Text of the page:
Nicole Maloy has been trying to get her son Alexander into a preschool that can address his speech delay since the day he turned 3.
When he was younger, he was in a program called Early On that works with babies and toddlers who have special needs. When he’s older, he’ll be in a kindergarten program where teachers will be required by law to make sure he gets what he needs.
But right now he’s 3 and, in Michigan, there’s no clear path for parents trying to get special services for their 3- and 4-year olds.
That’s because the state’s lumbering process for transitioning 3-year-olds with special needs and disabilities into early childhood intervention programs is rife with miscommunication, lack of easily accessible information, and a shortage of spaces for 3- and 4-year-olds.
For the state’s estimated 13,000 preschoolers with special needs, it’s more difficult for parents to find places that will accept their children than it is for other preschoolers, said Richard Lower, the state’s director of preschool education.
In fact, there is a shortage of spots for all the state’s preschoolers. But “when you have a subset of 3-year-olds with disabilities, it’s even harder for them to find care,” said Lower. “It’s not impossible, but it’s hard.” Early On is the state’s early intervention program for children with special needs from birth to 36 months.
Parents often are confused by the options, or they just don’t know what the options are.
Experts and advocates call this time between Early On and kindergarten a gap – the lack of adequate seats, services, and widely available education for 3- and 4-year-olds with special needs.
There is no one program in Michigan that will accept all 3- or 4-year-olds regardless of the severity of their disability. Depending on eligibility and availability, parents can opt for the state-funded Great Start Readiness Program for 4-year-olds from low-income families, and the federal Head Start program, which accepts 3- and 4-year-olds with special needs regardless of income.
The local district can help evaluate a child with special needs, obtain a diagnosis, and place the child.
Parents are desperate for better resources to figure out how to best help their children obtain the critical early education they need to be kindergarten ready. Studies show that the impact of early education extends through their lifetime, determining kindergarten readiness, third-grade reading proficiency, school attendance, high school graduation rates, and even income-earning potential in adulthood.
As they grow older, children with special needs who successfully receive early intervention services may not need to be in special education classes in school, studies show. Early On, at its best, reduces the number of children who need special education services when they reach school age.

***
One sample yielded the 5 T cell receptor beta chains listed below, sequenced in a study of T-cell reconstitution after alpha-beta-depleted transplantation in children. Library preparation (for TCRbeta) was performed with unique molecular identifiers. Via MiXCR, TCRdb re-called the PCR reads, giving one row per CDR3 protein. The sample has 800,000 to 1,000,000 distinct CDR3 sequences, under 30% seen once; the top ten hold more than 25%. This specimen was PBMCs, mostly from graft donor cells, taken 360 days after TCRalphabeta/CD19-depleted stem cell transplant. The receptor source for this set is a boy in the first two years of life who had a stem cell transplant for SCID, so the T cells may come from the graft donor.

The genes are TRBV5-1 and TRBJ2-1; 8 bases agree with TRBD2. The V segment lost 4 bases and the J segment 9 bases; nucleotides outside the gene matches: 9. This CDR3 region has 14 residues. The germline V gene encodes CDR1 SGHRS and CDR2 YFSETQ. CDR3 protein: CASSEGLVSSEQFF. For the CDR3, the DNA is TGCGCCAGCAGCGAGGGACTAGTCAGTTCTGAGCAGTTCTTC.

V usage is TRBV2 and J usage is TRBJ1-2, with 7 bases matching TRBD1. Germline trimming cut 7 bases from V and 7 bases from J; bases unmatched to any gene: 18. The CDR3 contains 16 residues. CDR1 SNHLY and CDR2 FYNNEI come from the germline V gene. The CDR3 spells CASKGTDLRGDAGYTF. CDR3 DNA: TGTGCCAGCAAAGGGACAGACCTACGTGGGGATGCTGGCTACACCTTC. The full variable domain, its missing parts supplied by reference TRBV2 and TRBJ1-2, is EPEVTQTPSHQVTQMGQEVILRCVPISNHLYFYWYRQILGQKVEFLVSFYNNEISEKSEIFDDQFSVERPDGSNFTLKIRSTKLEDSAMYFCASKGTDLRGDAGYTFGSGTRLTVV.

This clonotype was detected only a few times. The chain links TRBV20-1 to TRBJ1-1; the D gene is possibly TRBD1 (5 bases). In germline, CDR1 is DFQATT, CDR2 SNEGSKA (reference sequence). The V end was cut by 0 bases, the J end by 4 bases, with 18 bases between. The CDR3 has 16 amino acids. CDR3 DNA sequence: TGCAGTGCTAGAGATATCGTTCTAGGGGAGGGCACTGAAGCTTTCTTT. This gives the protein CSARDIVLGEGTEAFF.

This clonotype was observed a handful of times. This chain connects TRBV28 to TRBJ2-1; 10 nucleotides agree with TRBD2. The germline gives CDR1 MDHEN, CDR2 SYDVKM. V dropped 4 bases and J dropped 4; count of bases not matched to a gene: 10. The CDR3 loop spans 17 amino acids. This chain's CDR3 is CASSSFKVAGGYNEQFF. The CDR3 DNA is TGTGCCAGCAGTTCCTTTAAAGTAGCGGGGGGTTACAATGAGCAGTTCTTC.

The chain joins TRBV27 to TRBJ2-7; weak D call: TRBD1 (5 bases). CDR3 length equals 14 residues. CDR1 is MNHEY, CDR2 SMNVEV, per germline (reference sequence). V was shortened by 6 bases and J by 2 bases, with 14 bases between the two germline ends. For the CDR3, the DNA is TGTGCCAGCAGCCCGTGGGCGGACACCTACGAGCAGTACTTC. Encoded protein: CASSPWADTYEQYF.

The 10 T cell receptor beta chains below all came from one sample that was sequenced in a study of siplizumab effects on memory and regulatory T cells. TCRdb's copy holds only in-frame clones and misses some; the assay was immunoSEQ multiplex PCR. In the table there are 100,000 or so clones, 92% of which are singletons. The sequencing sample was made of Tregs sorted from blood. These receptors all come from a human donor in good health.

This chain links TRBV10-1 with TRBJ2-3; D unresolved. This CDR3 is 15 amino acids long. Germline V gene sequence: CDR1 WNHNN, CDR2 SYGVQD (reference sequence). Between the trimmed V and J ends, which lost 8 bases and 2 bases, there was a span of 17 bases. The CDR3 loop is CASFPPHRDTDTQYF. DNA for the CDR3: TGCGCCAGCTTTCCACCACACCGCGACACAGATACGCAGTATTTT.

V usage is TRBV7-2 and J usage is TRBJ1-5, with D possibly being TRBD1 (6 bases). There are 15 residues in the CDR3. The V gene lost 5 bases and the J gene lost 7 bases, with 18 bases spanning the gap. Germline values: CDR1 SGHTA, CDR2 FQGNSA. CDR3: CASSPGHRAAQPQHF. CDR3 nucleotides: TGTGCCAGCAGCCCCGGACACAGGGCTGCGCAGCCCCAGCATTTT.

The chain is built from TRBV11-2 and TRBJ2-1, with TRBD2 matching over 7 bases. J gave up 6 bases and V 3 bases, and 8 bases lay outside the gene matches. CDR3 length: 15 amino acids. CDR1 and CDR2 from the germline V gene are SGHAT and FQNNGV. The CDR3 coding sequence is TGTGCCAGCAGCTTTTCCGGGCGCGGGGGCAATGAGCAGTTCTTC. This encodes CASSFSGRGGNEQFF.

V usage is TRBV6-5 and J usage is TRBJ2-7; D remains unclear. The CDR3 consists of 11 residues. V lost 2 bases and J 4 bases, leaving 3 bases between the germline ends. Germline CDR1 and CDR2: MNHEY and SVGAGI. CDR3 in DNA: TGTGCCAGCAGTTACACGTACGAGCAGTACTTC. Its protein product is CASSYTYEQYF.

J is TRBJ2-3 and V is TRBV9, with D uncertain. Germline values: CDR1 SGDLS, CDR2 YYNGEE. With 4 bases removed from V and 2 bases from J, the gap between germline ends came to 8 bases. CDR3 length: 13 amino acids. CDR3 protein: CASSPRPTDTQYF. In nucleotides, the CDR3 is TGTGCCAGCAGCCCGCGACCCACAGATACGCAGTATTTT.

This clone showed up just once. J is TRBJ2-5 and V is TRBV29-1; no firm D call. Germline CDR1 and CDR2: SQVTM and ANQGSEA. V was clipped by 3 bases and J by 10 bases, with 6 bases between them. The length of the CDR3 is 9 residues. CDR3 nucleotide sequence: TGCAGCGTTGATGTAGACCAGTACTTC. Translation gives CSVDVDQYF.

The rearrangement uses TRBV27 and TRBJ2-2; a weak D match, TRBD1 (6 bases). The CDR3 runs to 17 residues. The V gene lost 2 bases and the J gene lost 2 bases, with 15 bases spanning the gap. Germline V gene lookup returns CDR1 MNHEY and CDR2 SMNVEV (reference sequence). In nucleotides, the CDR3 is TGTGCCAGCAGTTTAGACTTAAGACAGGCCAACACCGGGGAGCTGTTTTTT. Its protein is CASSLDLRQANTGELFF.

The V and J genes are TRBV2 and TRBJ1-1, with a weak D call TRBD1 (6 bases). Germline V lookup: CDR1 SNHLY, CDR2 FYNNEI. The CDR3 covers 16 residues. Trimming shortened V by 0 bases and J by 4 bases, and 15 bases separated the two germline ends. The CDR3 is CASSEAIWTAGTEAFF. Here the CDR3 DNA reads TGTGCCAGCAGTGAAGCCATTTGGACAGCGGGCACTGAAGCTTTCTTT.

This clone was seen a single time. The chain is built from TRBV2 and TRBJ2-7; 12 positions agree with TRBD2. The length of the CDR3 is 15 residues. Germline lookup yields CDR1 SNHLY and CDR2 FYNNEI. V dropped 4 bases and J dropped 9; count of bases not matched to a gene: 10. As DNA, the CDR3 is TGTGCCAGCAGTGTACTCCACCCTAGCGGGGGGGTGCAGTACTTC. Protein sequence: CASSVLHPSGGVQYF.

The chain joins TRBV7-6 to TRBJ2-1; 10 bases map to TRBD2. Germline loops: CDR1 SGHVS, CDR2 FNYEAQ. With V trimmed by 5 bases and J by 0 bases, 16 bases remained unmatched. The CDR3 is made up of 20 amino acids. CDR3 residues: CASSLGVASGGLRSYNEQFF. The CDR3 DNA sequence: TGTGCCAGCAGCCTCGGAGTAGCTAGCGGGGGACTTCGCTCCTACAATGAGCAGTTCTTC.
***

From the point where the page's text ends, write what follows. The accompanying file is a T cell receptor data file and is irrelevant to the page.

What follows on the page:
A recent annual federal education report ranked Michigan among the nation’s worst for serving children with special needs starting at age 3, and said the state “needs intervention,” the second lowest ranking in the report. That, combined with a special report from Lt. Gov. Brian Cally’s office last year that found schools are shouldering $700 million a year to pay for services for children with special needs that are not funded by the state, contribute to mounting evidence that Michigan is failing children with special needs.
Although Gov. Rick Snyder successfully pushed to include an extra $5 million for Early On in next year’s state budget, no new funds were added for children older than 3.
“This is a statewide issue,” said Marcie Lipsitt, a parent advocate and consultant who helps families in southeastern Michigan navigate the complex special education system.
“There just isn’t enough support or funding for families of children with special needs,” she said. We need more capacity and more outreach for families.”
Lipsitt and other advocates said although systems already are in place, obtaining a transition plan from Early On or a local district often is where the system breaks down.
If a child is enrolled in Early On, district staff called coordinators help parents develop a transition plan to enroll their children in preschool, but it’s up to the parents to make sure the meeting happens.
The meeting is crucial, because coordinators also work with parents to set up appointments with therapists, doctors, and specialists.
Caryn Ivey, a parent advocate and co-director of Michigan Alliance for Families, said an array of issues may arise during the process that leave parents confused.
Some parents skip the transition meeting because they don’t understand its importance, she said. Parents may not understand the plan. Others don’t act quickly enough after the meeting; waiting for benchmarks like a formal evaluation and a diagnosis can take time, sometimes months.
If the child is not enrolled in Early On, parents should contact their local or intermediate school district. The process is similar. The district would help create an IEP, or an individualized education program for the child. The IEP describes any services, accommodations, or therapies the child may need. District staff would also help get a diagnosis for the child, and then take steps to enroll the child in preschool.
To prevent delays, Ivey advises parents to speak to their home school district as soon as possible.
“That could be as simple as writing a letter to the home school district and asking a question: ‘My child just finished Early On, what should I do?’ ” she said.
This helps explain why Maloy’s struggle is not unusual. Before it was time for Alexander to graduate from Early On, she met with a transition coordinator in Detroit’s main district — a meeting all parents in the program should expect to happen six months before the child’s third birthday.